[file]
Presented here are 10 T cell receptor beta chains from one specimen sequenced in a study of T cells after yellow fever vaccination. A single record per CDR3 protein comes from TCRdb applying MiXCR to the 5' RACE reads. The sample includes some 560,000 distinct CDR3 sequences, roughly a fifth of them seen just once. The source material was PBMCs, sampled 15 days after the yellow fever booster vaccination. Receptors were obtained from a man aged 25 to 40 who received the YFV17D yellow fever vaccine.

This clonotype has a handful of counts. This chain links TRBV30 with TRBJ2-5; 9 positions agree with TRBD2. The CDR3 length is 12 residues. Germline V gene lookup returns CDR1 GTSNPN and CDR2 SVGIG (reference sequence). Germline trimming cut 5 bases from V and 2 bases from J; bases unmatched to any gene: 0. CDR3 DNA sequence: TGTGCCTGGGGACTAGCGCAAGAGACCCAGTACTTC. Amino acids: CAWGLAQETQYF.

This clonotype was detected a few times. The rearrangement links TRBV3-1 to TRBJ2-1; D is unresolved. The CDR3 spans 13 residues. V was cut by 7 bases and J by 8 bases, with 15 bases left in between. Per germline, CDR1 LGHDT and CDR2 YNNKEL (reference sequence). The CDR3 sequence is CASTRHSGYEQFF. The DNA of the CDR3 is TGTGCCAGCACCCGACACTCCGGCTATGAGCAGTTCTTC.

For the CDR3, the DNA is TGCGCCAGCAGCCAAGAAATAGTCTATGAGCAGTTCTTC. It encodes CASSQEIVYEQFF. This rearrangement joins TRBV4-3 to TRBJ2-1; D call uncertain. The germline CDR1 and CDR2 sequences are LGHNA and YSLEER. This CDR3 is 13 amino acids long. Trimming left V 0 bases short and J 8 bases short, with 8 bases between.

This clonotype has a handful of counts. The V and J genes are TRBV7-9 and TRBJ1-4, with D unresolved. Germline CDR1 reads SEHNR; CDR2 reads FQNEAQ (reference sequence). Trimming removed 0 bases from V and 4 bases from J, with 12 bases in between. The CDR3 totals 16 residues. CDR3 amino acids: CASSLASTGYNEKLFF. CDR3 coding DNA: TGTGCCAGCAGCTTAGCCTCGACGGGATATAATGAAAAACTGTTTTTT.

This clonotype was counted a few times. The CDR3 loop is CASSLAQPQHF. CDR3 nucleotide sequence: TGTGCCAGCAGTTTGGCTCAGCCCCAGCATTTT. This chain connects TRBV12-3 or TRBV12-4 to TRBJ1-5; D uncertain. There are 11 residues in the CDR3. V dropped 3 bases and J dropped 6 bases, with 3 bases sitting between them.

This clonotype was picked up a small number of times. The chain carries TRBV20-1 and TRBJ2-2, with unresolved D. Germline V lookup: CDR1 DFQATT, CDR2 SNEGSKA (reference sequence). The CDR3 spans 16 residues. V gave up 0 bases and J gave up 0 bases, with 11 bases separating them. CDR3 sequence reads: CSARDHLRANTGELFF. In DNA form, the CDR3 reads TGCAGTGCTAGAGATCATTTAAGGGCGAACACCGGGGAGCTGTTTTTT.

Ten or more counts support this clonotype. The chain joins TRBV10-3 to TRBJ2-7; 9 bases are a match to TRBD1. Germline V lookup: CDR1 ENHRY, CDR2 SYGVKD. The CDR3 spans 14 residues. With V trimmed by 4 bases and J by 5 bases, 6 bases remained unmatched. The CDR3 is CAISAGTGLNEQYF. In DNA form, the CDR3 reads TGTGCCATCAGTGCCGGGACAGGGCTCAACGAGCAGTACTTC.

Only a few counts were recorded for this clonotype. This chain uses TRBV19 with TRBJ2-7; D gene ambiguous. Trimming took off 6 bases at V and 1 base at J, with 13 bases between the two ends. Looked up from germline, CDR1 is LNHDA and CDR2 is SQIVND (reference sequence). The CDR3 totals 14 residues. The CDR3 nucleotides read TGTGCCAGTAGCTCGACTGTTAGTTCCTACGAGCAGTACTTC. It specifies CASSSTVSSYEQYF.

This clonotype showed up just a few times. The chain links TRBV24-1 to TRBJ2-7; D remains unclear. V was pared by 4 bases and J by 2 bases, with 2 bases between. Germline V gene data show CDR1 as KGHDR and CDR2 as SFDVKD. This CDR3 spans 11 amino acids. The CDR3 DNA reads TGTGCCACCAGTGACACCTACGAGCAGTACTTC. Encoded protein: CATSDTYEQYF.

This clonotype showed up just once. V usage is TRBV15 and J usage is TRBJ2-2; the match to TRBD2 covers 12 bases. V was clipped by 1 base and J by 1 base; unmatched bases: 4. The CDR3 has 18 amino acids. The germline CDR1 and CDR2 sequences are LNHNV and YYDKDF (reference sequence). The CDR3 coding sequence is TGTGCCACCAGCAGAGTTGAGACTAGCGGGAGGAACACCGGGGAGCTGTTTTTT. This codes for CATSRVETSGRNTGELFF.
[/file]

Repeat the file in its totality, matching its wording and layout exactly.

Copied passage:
Presented here are 10 T cell receptor beta chains from one specimen sequenced in a study of T cells after yellow fever vaccination. A single record per CDR3 protein comes from TCRdb applying MiXCR to the 5' RACE reads. The sample includes some 560,000 distinct CDR3 sequences, roughly a fifth of them seen just once. The source material was PBMCs, sampled 15 days after the yellow fever booster vaccination. Receptors were obtained from a man aged 25 to 40 who received the YFV17D yellow fever vaccine.

This clonotype has a handful of counts. This chain links TRBV30 with TRBJ2-5; 9 positions agree with TRBD2. The CDR3 length is 12 residues. Germline V gene lookup returns CDR1 GTSNPN and CDR2 SVGIG (reference sequence). Germline trimming cut 5 bases from V and 2 bases from J; bases unmatched to any gene: 0. CDR3 DNA sequence: TGTGCCTGGGGACTAGCGCAAGAGACCCAGTACTTC. Amino acids: CAWGLAQETQYF.

This clonotype was detected a few times. The rearrangement links TRBV3-1 to TRBJ2-1; D is unresolved. The CDR3 spans 13 residues. V was cut by 7 bases and J by 8 bases, with 15 bases left in between. Per germline, CDR1 LGHDT and CDR2 YNNKEL (reference sequence). The CDR3 sequence is CASTRHSGYEQFF. The DNA of the CDR3 is TGTGCCAGCACCCGACACTCCGGCTATGAGCAGTTCTTC.

For the CDR3, the DNA is TGCGCCAGCAGCCAAGAAATAGTCTATGAGCAGTTCTTC. It encodes CASSQEIVYEQFF. This rearrangement joins TRBV4-3 to TRBJ2-1; D call uncertain. The germline CDR1 and CDR2 sequences are LGHNA and YSLEER. This CDR3 is 13 amino acids long. Trimming left V 0 bases short and J 8 bases short, with 8 bases between.

This clonotype has a handful of counts. The V and J genes are TRBV7-9 and TRBJ1-4, with D unresolved. Germline CDR1 reads SEHNR; CDR2 reads FQNEAQ (reference sequence). Trimming removed 0 bases from V and 4 bases from J, with 12 bases in between. The CDR3 totals 16 residues. CDR3 amino acids: CASSLASTGYNEKLFF. CDR3 coding DNA: TGTGCCAGCAGCTTAGCCTCGACGGGATATAATGAAAAACTGTTTTTT.

This clonotype was counted a few times. The CDR3 loop is CASSLAQPQHF. CDR3 nucleotide sequence: TGTGCCAGCAGTTTGGCTCAGCCCCAGCATTTT. This chain connects TRBV12-3 or TRBV12-4 to TRBJ1-5; D uncertain. There are 11 residues in the CDR3. V dropped 3 bases and J dropped 6 bases, with 3 bases sitting between them.

This clonotype was picked up a small number of times. The chain carries TRBV20-1 and TRBJ2-2, with unresolved D. Germline V lookup: CDR1 DFQATT, CDR2 SNEGSKA (reference sequence). The CDR3 spans 16 residues. V gave up 0 bases and J gave up 0 bases, with 11 bases separating them. CDR3 sequence reads: CSARDHLRANTGELFF. In DNA form, the CDR3 reads TGCAGTGCTAGAGATCATTTAAGGGCGAACACCGGGGAGCTGTTTTTT.

Ten or more counts support this clonotype. The chain joins TRBV10-3 to TRBJ2-7; 9 bases are a match to TRBD1. Germline V lookup: CDR1 ENHRY, CDR2 SYGVKD. The CDR3 spans 14 residues. With V trimmed by 4 bases and J by 5 bases, 6 bases remained unmatched. The CDR3 is CAISAGTGLNEQYF. In DNA form, the CDR3 reads TGTGCCATCAGTGCCGGGACAGGGCTCAACGAGCAGTACTTC.

Only a few counts were recorded for this clonotype. This chain uses TRBV19 with TRBJ2-7; D gene ambiguous. Trimming took off 6 bases at V and 1 base at J, with 13 bases between the two ends. Looked up from germline, CDR1 is LNHDA and CDR2 is SQIVND (reference sequence). The CDR3 totals 14 residues. The CDR3 nucleotides read TGTGCCAGTAGCTCGACTGTTAGTTCCTACGAGCAGTACTTC. It specifies CASSSTVSSYEQYF.

This clonotype showed up just a few times. The chain links TRBV24-1 to TRBJ2-7; D remains unclear. V was pared by 4 bases and J by 2 bases, with 2 bases between. Germline V gene data show CDR1 as KGHDR and CDR2 as SFDVKD. This CDR3 spans 11 amino acids. The CDR3 DNA reads TGTGCCACCAGTGACACCTACGAGCAGTACTTC. Encoded protein: CATSDTYEQYF.

This clonotype showed up just once. V usage is TRBV15 and J usage is TRBJ2-2; the match to TRBD2 covers 12 bases. V was clipped by 1 base and J by 1 base; unmatched bases: 4. The CDR3 has 18 amino acids. The germline CDR1 and CDR2 sequences are LNHNV and YYDKDF (reference sequence). The CDR3 coding sequence is TGTGCCACCAGCAGAGTTGAGACTAGCGGGAGGAACACCGGGGAGCTGTTTTTT. This codes for CATSRVETSGRNTGELFF.